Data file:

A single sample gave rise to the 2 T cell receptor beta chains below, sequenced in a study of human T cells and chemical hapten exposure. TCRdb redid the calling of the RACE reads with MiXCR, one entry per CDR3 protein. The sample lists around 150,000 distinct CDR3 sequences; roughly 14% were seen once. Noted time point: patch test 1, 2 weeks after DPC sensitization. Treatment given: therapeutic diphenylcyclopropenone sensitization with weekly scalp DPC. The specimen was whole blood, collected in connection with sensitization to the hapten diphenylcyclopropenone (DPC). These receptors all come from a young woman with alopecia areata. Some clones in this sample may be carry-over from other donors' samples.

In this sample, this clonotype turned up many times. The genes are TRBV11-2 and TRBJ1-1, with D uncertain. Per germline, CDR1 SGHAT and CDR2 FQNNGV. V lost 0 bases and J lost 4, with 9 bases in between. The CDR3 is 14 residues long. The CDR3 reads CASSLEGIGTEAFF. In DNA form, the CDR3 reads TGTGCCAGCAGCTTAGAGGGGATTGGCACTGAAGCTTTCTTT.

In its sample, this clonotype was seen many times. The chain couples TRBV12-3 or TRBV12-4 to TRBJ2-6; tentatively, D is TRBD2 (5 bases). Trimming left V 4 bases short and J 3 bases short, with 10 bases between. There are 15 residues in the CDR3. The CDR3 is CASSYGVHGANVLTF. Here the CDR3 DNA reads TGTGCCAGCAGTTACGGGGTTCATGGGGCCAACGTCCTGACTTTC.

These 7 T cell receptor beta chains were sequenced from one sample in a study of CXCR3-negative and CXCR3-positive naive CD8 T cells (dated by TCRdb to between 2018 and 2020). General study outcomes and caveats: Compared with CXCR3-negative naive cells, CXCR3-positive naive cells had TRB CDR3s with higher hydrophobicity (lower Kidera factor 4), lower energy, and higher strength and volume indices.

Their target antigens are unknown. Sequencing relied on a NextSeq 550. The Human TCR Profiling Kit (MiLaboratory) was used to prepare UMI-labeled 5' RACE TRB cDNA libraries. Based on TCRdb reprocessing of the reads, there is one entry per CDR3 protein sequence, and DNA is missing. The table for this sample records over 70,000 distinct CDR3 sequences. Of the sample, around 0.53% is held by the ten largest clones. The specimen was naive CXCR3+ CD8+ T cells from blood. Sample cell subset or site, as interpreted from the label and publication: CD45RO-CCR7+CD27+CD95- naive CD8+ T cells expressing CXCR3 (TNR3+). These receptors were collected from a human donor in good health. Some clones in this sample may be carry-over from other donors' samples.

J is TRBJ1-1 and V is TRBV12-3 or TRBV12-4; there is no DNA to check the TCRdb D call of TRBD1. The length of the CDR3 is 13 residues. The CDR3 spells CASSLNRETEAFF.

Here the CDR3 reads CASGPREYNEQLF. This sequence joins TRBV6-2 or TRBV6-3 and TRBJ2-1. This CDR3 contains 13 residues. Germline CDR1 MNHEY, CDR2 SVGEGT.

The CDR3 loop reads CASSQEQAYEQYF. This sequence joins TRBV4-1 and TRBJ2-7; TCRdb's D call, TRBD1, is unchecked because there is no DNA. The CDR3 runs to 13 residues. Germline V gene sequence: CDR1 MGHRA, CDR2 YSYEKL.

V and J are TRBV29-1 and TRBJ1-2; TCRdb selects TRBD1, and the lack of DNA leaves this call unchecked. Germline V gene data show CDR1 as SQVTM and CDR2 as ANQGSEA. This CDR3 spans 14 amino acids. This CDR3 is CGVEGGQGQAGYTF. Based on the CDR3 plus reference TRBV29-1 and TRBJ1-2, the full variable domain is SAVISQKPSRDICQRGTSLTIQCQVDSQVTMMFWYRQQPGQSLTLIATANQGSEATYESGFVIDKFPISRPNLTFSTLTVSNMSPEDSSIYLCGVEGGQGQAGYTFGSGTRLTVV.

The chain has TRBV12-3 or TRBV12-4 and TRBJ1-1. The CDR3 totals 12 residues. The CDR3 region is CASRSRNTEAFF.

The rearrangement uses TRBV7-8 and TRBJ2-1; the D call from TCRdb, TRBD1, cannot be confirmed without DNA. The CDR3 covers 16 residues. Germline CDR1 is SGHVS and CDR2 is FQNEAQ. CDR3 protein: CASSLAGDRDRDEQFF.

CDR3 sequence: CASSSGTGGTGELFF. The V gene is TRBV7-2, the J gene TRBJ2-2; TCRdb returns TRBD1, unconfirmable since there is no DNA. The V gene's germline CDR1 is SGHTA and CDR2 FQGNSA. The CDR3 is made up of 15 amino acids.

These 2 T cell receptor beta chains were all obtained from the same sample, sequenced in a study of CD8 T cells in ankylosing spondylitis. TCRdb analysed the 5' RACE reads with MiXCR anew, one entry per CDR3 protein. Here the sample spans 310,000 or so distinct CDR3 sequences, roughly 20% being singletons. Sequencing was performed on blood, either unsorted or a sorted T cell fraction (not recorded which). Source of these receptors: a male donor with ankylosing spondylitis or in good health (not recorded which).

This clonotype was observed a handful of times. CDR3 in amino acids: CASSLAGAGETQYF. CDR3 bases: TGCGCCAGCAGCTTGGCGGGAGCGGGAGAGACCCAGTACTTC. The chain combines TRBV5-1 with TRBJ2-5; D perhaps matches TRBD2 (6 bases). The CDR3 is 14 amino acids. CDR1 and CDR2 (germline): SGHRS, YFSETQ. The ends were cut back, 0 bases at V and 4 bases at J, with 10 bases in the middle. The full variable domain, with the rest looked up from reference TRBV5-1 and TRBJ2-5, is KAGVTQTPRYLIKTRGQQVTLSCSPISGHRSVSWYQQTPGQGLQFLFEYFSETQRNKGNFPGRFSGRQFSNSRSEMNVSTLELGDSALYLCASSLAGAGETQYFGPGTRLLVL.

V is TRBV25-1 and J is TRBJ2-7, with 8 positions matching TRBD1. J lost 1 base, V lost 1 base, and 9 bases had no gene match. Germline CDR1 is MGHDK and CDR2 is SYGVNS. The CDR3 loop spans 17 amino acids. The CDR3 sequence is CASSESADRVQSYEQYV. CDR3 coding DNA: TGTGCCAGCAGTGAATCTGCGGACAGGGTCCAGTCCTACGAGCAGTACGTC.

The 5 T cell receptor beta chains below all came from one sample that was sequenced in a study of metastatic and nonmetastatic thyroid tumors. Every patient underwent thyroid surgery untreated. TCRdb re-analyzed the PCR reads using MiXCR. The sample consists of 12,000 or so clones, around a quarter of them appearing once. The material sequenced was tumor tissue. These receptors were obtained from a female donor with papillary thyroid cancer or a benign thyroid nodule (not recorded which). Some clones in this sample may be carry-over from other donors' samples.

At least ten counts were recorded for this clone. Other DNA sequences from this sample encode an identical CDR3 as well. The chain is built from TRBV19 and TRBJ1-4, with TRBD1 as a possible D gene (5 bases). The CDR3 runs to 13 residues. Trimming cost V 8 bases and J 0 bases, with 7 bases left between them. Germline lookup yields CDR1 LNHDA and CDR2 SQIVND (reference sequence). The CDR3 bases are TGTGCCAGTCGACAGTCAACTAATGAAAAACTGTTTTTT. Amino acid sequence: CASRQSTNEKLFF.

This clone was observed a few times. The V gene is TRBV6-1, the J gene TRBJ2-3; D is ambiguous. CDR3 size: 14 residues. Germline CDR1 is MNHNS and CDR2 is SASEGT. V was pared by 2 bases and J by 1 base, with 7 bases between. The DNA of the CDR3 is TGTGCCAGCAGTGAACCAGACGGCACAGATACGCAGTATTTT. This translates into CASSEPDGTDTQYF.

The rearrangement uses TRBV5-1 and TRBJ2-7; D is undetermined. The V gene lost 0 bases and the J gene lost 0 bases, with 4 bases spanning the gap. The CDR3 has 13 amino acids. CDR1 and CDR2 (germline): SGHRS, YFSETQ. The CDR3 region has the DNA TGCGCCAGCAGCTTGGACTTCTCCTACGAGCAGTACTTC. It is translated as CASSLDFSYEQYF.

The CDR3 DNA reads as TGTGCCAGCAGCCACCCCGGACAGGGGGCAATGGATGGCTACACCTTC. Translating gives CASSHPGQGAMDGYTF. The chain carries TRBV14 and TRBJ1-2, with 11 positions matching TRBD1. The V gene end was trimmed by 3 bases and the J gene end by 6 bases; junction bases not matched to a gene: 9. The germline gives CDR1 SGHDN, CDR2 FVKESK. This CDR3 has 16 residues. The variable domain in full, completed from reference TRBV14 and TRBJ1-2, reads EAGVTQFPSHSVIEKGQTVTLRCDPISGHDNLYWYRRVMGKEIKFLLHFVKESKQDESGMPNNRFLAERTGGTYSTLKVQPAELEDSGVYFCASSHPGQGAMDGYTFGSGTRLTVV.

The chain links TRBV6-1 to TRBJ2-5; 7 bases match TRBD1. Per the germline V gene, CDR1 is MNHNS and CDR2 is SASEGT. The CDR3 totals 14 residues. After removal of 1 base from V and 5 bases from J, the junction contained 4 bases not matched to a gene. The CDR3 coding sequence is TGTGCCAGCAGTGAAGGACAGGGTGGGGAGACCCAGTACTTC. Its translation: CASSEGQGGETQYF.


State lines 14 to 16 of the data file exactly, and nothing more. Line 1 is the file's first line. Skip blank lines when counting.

This clonotype was observed a handful of times. CDR3 in amino acids: CASSLAGAGETQYF. CDR3 bases: TGCGCCAGCAGCTTGGCGGGAGCGGGAGAGACCCAGTACTTC. The chain combines TRBV5-1 with TRBJ2-5; D perhaps matches TRBD2 (6 bases). The CDR3 is 14 amino acids. CDR1 and CDR2 (germline): SGHRS, YFSETQ. The ends were cut back, 0 bases at V and 4 bases at J, with 10 bases in the middle. The full variable domain, with the rest looked up from reference TRBV5-1 and TRBJ2-5, is KAGVTQTPRYLIKTRGQQVTLSCSPISGHRSVSWYQQTPGQGLQFLFEYFSETQRNKGNFPGRFSGRQFSNSRSEMNVSTLELGDSALYLCASSLAGAGETQYFGPGTRLLVL.

V is TRBV25-1 and J is TRBJ2-7, with 8 positions matching TRBD1. J lost 1 base, V lost 1 base, and 9 bases had no gene match. Germline CDR1 is MGHDK and CDR2 is SYGVNS. The CDR3 loop spans 17 amino acids. The CDR3 sequence is CASSESADRVQSYEQYV. CDR3 coding DNA: TGTGCCAGCAGTGAATCTGCGGACAGGGTCCAGTCCTACGAGCAGTACGTC.

The 5 T cell receptor beta chains below all came from one sample that was sequenced in a study of metastatic and nonmetastatic thyroid tumors. Every patient underwent thyroid surgery untreated. TCRdb re-analyzed the PCR reads using MiXCR. The sample consists of 12,000 or so clones, around a quarter of them appearing once. The material sequenced was tumor tissue. These receptors were obtained from a female donor with papillary thyroid cancer or a benign thyroid nodule (not recorded which). Some clones in this sample may be carry-over from other donors' samples.